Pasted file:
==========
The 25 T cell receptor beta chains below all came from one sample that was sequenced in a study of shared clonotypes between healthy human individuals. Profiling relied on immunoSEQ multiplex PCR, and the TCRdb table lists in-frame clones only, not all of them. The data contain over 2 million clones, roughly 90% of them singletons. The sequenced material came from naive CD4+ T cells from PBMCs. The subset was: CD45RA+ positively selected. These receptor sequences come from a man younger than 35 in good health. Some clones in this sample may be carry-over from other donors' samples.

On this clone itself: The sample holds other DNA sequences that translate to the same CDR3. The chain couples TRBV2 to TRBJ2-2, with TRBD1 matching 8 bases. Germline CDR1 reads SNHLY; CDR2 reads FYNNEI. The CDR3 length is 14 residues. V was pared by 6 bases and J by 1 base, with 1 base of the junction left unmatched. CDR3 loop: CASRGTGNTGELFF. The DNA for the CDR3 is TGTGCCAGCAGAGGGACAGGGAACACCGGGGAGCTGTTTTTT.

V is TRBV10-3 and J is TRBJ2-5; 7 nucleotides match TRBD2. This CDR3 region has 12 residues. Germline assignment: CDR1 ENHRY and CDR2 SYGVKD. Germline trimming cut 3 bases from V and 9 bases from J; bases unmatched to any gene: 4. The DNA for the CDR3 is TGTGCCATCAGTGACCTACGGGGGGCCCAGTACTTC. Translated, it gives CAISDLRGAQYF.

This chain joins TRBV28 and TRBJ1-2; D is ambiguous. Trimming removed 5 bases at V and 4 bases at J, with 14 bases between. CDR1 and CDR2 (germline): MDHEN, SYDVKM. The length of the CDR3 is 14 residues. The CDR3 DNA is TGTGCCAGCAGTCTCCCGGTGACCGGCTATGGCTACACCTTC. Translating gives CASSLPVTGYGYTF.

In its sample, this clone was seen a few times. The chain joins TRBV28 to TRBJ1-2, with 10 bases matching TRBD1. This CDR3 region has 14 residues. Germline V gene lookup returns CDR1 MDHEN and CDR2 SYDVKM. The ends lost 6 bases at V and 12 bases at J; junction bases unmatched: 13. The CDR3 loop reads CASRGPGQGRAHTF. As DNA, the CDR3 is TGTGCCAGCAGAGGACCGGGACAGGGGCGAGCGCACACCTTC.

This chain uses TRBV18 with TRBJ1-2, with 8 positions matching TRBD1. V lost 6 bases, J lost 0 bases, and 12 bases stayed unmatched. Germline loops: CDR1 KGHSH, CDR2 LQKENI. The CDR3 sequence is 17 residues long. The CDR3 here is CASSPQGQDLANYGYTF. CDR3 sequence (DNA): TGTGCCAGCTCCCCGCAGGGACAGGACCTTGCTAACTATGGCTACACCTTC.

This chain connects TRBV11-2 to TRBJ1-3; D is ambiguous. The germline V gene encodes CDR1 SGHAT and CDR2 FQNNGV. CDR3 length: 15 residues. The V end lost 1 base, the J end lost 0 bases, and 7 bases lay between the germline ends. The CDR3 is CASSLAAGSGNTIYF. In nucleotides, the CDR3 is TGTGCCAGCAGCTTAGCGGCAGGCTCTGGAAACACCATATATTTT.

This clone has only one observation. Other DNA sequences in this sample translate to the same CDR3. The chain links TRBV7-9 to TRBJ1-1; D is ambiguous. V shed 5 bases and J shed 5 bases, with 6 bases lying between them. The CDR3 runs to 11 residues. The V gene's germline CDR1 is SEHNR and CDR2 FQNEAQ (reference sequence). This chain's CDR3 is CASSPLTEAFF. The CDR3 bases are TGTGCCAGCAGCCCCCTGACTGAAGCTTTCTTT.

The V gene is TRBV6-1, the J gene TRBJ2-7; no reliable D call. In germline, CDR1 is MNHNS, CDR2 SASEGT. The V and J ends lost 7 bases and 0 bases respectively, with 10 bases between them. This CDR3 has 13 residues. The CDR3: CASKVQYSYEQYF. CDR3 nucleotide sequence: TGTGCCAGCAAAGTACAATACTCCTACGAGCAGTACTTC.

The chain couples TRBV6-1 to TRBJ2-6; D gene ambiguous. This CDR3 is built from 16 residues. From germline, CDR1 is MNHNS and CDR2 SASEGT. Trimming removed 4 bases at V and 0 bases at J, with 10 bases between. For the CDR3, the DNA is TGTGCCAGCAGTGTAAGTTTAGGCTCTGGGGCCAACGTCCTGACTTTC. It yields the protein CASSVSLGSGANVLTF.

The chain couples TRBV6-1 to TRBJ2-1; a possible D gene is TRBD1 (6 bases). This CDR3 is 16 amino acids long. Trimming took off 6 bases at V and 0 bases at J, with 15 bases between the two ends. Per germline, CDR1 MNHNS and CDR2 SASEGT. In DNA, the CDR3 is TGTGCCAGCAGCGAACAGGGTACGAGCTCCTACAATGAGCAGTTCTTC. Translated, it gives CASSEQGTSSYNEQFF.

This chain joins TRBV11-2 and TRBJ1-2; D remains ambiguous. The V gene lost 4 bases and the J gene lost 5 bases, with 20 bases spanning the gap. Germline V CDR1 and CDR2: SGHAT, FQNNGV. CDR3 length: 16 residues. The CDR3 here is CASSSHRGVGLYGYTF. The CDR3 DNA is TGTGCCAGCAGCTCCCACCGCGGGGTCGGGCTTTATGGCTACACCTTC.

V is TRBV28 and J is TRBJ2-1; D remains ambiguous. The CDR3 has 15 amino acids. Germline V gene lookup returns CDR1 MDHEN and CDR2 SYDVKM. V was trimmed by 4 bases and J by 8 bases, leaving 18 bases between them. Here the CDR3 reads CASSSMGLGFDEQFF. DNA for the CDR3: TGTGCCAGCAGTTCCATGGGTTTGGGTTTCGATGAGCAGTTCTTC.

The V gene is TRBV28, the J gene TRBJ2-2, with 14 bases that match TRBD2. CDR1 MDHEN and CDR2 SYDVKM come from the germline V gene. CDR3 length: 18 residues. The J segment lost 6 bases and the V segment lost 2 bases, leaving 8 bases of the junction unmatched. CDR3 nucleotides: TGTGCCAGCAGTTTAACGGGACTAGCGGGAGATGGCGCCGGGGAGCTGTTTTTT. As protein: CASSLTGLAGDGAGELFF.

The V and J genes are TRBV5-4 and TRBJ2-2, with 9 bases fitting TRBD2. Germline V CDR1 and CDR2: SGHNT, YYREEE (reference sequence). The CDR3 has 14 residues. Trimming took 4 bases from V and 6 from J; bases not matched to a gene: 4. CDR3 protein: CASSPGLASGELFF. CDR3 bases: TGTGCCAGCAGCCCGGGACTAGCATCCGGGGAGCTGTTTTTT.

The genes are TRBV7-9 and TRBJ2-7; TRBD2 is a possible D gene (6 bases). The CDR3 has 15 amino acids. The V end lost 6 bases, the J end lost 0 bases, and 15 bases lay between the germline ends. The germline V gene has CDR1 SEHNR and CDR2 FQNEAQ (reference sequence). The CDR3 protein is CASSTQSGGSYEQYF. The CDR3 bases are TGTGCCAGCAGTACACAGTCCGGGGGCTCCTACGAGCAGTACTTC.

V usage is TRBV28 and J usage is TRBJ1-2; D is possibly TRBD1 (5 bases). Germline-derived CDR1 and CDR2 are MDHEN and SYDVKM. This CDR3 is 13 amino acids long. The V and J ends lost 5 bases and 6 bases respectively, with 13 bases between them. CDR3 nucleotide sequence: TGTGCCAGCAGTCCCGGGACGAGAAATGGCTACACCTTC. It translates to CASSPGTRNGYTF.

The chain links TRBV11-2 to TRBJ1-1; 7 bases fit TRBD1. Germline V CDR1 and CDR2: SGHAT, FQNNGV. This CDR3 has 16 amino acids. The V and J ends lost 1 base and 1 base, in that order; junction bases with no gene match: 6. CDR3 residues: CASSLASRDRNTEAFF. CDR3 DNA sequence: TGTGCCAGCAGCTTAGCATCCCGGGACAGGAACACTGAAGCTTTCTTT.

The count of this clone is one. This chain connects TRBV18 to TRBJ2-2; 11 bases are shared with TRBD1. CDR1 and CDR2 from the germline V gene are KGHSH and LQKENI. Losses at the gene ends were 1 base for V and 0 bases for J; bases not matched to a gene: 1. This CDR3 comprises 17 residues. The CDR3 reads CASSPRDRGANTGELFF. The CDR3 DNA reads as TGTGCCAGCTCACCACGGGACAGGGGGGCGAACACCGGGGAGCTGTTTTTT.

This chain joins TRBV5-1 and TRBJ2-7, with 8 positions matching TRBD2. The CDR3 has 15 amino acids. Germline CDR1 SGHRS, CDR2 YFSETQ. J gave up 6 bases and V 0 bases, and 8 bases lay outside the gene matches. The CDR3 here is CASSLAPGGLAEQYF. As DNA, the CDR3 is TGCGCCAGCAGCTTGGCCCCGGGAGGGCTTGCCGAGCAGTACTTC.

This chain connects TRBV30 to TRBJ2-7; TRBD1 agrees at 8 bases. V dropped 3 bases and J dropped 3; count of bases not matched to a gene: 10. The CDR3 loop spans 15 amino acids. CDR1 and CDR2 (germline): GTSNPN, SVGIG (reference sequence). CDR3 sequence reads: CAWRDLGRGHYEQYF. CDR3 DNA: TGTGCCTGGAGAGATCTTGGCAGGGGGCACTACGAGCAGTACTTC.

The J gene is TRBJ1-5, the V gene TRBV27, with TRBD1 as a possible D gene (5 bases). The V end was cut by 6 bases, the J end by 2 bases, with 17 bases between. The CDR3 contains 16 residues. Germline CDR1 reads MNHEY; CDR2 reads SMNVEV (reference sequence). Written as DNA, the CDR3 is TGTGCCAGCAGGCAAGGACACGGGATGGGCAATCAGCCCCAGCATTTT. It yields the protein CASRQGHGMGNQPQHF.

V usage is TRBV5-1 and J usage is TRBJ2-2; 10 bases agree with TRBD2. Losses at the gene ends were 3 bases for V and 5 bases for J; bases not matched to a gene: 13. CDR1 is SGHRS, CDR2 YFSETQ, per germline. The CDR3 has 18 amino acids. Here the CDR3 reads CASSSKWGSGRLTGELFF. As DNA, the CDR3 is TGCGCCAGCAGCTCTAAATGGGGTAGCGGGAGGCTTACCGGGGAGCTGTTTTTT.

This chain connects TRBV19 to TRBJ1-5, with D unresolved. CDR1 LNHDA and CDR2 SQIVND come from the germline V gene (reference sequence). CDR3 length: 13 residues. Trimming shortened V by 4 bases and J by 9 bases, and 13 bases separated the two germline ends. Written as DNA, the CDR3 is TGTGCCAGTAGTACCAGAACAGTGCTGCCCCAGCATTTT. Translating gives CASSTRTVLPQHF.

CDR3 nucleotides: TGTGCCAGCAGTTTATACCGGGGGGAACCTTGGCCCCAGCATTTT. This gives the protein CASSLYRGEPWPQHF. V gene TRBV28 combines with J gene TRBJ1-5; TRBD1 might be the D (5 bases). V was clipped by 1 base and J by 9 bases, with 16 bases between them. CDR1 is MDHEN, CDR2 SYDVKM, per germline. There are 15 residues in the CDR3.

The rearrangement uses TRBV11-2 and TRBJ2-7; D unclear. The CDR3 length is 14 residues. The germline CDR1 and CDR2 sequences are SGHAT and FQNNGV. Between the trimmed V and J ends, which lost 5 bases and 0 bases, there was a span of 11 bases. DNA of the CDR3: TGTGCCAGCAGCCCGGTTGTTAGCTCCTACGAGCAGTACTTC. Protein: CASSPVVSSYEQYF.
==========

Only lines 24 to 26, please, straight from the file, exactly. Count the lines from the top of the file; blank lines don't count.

This chain connects TRBV19 to TRBJ1-5, with D unresolved. CDR1 LNHDA and CDR2 SQIVND come from the germline V gene (reference sequence). CDR3 length: 13 residues. Trimming shortened V by 4 bases and J by 9 bases, and 13 bases separated the two germline ends. Written as DNA, the CDR3 is TGTGCCAGTAGTACCAGAACAGTGCTGCCCCAGCATTTT. Translating gives CASSTRTVLPQHF.

CDR3 nucleotides: TGTGCCAGCAGTTTATACCGGGGGGAACCTTGGCCCCAGCATTTT. This gives the protein CASSLYRGEPWPQHF. V gene TRBV28 combines with J gene TRBJ1-5; TRBD1 might be the D (5 bases). V was clipped by 1 base and J by 9 bases, with 16 bases between them. CDR1 is MDHEN, CDR2 SYDVKM, per germline. There are 15 residues in the CDR3.

The rearrangement uses TRBV11-2 and TRBJ2-7; D unclear. The CDR3 length is 14 residues. The germline CDR1 and CDR2 sequences are SGHAT and FQNNGV. Between the trimmed V and J ends, which lost 5 bases and 0 bases, there was a span of 11 bases. DNA of the CDR3: TGTGCCAGCAGCCCGGTTGTTAGCTCCTACGAGCAGTACTTC. Protein: CASSPVVSSYEQYF.